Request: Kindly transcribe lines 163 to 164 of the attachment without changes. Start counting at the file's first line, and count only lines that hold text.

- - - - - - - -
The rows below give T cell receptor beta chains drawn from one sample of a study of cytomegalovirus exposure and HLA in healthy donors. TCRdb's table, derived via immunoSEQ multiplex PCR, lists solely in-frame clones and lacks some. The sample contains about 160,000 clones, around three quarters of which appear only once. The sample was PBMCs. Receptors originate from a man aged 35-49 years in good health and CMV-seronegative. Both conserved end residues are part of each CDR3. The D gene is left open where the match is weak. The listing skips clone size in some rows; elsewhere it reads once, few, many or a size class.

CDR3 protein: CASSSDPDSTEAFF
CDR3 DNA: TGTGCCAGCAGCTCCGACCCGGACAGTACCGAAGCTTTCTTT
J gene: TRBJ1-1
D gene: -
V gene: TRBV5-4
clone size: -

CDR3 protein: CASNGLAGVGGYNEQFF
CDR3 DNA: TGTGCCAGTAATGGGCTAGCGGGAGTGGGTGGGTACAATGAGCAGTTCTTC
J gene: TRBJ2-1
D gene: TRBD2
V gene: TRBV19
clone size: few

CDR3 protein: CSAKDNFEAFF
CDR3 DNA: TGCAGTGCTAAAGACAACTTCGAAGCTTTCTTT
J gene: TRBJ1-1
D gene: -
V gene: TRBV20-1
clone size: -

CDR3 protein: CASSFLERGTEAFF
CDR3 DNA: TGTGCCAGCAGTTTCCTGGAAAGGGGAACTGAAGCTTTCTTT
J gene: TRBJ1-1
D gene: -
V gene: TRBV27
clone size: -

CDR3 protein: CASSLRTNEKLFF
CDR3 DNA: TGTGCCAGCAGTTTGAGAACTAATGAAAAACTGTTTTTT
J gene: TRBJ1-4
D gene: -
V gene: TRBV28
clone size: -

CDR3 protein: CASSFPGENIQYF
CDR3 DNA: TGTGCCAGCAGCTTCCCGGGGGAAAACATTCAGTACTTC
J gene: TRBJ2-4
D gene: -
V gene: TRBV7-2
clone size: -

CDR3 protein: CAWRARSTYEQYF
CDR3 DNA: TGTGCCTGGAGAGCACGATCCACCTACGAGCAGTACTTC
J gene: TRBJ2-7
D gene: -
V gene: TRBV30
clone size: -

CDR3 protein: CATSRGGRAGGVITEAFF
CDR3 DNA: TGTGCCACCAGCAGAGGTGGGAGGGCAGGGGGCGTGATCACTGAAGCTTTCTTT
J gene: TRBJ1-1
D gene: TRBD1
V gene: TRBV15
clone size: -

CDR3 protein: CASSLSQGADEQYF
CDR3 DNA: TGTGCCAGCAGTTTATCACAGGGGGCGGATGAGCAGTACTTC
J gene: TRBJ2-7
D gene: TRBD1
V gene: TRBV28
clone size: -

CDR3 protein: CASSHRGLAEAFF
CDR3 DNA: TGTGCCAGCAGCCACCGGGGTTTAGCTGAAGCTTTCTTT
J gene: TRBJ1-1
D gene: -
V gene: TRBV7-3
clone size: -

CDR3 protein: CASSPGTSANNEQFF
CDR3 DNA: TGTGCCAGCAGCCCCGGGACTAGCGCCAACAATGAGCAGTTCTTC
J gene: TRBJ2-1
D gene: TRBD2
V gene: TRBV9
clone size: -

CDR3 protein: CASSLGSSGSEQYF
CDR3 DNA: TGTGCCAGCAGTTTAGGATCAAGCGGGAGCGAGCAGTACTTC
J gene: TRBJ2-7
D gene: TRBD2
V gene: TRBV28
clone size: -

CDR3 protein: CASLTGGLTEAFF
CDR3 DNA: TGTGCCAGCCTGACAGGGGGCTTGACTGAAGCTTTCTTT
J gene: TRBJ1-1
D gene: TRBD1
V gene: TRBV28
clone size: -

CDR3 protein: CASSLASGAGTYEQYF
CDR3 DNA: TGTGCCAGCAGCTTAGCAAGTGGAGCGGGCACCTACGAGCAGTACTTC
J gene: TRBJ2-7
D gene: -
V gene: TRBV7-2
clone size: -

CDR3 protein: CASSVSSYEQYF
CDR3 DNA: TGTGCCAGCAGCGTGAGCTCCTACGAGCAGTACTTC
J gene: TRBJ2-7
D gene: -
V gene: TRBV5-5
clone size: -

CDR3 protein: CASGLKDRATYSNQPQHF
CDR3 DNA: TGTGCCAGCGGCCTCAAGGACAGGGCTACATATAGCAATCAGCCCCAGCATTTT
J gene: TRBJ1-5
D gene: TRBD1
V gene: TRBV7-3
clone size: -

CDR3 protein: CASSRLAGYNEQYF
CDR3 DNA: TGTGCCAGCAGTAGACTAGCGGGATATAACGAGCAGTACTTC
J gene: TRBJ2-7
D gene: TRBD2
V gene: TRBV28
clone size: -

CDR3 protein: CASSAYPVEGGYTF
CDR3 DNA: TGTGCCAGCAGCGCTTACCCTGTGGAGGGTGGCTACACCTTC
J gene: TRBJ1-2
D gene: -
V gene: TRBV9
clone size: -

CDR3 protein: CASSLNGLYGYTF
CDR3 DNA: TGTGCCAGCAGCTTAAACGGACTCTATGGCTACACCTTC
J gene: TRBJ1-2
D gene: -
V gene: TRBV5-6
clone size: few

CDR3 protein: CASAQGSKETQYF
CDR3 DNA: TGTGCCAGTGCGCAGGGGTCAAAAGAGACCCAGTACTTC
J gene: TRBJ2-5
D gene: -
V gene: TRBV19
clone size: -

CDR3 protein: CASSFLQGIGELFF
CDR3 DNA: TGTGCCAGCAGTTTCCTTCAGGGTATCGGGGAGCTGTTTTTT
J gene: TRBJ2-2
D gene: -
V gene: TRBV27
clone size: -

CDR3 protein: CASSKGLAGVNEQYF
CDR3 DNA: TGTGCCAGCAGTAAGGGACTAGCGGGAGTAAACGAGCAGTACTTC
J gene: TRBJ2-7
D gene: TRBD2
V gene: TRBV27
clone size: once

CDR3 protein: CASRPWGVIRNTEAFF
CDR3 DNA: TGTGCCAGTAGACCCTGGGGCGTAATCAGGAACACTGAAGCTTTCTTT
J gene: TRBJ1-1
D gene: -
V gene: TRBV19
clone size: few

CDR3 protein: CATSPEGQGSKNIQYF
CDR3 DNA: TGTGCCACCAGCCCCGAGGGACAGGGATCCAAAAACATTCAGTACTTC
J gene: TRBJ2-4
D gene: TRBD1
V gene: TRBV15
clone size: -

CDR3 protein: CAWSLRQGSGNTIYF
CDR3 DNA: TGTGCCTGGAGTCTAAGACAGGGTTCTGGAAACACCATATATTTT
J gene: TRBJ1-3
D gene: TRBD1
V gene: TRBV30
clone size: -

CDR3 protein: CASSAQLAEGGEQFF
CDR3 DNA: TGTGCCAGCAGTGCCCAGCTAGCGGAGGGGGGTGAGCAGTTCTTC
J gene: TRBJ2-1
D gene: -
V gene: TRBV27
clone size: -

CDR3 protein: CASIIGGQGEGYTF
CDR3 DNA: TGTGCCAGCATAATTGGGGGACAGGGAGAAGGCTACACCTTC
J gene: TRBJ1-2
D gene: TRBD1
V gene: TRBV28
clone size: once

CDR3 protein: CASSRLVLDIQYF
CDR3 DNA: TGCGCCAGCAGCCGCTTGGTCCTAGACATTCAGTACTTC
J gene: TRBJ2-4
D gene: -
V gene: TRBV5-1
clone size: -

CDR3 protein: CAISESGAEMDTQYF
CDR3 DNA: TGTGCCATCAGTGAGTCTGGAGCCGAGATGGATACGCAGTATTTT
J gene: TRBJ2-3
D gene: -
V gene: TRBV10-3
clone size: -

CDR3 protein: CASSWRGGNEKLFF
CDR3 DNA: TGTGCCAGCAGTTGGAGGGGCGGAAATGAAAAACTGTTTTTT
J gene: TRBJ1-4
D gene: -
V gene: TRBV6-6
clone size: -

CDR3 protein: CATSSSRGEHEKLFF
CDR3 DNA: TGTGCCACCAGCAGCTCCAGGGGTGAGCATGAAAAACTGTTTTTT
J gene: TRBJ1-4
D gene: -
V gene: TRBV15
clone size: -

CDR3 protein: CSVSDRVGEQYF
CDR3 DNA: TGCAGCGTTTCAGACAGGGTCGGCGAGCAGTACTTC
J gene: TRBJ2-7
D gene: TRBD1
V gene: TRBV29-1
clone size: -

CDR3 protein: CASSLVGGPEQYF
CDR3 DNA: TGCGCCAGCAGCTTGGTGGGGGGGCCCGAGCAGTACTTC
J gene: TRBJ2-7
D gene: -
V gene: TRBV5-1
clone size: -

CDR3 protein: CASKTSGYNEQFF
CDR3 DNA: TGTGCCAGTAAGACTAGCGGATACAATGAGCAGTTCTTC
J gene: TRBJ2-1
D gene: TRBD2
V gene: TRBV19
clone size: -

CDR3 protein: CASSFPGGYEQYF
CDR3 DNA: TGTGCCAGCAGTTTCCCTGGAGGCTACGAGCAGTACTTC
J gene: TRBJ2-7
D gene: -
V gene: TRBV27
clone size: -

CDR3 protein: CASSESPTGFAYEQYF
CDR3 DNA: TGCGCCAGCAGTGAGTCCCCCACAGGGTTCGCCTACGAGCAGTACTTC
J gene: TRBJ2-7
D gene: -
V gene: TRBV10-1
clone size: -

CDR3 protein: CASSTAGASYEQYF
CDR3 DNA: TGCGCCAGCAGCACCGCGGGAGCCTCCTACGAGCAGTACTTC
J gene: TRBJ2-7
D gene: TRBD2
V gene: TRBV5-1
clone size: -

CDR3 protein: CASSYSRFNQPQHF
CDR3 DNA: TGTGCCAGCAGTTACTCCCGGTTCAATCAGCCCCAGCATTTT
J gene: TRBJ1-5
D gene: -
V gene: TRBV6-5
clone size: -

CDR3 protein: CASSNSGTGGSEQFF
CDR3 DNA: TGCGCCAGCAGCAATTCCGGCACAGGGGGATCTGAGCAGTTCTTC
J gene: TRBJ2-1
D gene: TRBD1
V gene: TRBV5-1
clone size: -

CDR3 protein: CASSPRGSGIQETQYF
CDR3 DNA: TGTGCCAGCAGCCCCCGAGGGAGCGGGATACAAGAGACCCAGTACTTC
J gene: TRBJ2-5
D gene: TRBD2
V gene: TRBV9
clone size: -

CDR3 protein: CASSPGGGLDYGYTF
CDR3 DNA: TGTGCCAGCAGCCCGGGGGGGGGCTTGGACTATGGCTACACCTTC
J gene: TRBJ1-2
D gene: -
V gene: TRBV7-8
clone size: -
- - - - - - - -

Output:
clone size: once

CDR3 protein: CASSRLVLDIQYF